Galalith is a milk casein product that resembles bakelite or celluloid. Sometimes erroneously referred to as “French Bakelite,” this substance was developed in 1895 by German chemists seeking to create a “whiteboard” to replace the heavy slate “blackboards” used in schools. Their invention was patented under the name Lactoform and rapidly became a competitor to celluloid. Being a hard substance it takes a good, glossy polish and it proved to be an exciting new material with applications in many different industries.

A French chemist made a similar discovery c.1893. Manufacturing under the name Compagnie Française de la Galalithe, the French begin production of this casein-based plastic but the company failed. Galalith Gesellschaft Hoff purchased the rights to the process and filed a patent in 1906 for what they call Galalith. The new term quickly becomes synonymous with all casein-based plastics.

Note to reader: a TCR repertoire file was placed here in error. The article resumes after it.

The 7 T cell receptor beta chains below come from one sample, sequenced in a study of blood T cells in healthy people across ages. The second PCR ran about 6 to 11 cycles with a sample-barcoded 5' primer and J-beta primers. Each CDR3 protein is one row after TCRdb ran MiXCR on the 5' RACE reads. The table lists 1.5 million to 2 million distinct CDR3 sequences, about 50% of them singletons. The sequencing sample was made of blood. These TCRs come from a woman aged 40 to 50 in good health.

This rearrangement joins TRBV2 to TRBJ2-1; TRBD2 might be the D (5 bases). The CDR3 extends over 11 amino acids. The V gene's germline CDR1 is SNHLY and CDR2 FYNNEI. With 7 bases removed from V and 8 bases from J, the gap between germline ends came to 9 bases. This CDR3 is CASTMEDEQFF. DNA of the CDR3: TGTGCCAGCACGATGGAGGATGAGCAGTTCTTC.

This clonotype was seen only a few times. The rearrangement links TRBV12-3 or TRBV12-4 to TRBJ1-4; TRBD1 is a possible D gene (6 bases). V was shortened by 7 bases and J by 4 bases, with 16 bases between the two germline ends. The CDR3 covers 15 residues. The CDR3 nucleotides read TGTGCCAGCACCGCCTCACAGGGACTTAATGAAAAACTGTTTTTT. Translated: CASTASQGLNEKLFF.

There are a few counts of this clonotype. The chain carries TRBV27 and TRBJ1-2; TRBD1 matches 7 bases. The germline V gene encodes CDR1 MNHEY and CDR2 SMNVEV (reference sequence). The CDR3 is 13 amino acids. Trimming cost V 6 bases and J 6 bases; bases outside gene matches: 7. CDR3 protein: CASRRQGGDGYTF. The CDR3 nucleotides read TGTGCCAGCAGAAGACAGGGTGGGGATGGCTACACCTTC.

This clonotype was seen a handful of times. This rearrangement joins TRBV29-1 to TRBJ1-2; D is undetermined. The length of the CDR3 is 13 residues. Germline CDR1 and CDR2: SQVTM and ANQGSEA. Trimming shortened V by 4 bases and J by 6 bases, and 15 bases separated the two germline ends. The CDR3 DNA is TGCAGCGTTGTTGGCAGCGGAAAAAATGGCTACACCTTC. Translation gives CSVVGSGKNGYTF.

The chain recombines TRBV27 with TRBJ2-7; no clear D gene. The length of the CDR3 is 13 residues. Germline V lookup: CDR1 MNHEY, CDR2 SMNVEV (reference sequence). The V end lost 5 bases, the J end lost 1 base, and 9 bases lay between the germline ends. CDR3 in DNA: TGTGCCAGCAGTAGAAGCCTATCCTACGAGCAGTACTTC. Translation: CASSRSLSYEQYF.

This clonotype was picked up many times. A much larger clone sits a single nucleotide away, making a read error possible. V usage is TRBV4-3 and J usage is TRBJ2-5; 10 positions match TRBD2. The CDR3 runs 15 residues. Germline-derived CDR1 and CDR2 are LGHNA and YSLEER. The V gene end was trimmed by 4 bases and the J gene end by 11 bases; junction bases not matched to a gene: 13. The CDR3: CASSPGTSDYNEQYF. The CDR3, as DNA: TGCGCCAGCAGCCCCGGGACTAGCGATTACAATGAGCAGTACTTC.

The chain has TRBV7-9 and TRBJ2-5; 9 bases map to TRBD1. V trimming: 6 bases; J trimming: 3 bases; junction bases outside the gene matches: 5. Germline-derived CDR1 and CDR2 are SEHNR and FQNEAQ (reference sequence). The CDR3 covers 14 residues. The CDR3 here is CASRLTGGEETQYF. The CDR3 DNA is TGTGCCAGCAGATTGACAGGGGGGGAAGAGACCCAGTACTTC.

Many tons of Galalith were produced in both Germany and France, but the Germans were dependent on French casein for their production. As a result of the outbreak of World War I, restricting trade with Germany, the French soon captured the galalith market. Celluloid, galalith’s biggest competitor was also restricted during the war, as it was used in explosives manufacturing, clearing the way for a booming French galalith market.

Galalith is dyed many colors, with swirls and patterns worked into the mix. Because it cures to a non-flexible hardness it is the ideal material for use in faux gems and other jewelry materials. It cannot be molded or shaped, it must be carved and sculpted to create shapes and designs, this makes is excellent as an imitation for jadeite, ivory, and other carved gem materials. Highly polished and very hard it holds up perfectly as a jewelry material.

White Casein Australian Royal Air Force Buttons.

White Casein Australian Royal Air Force Buttons.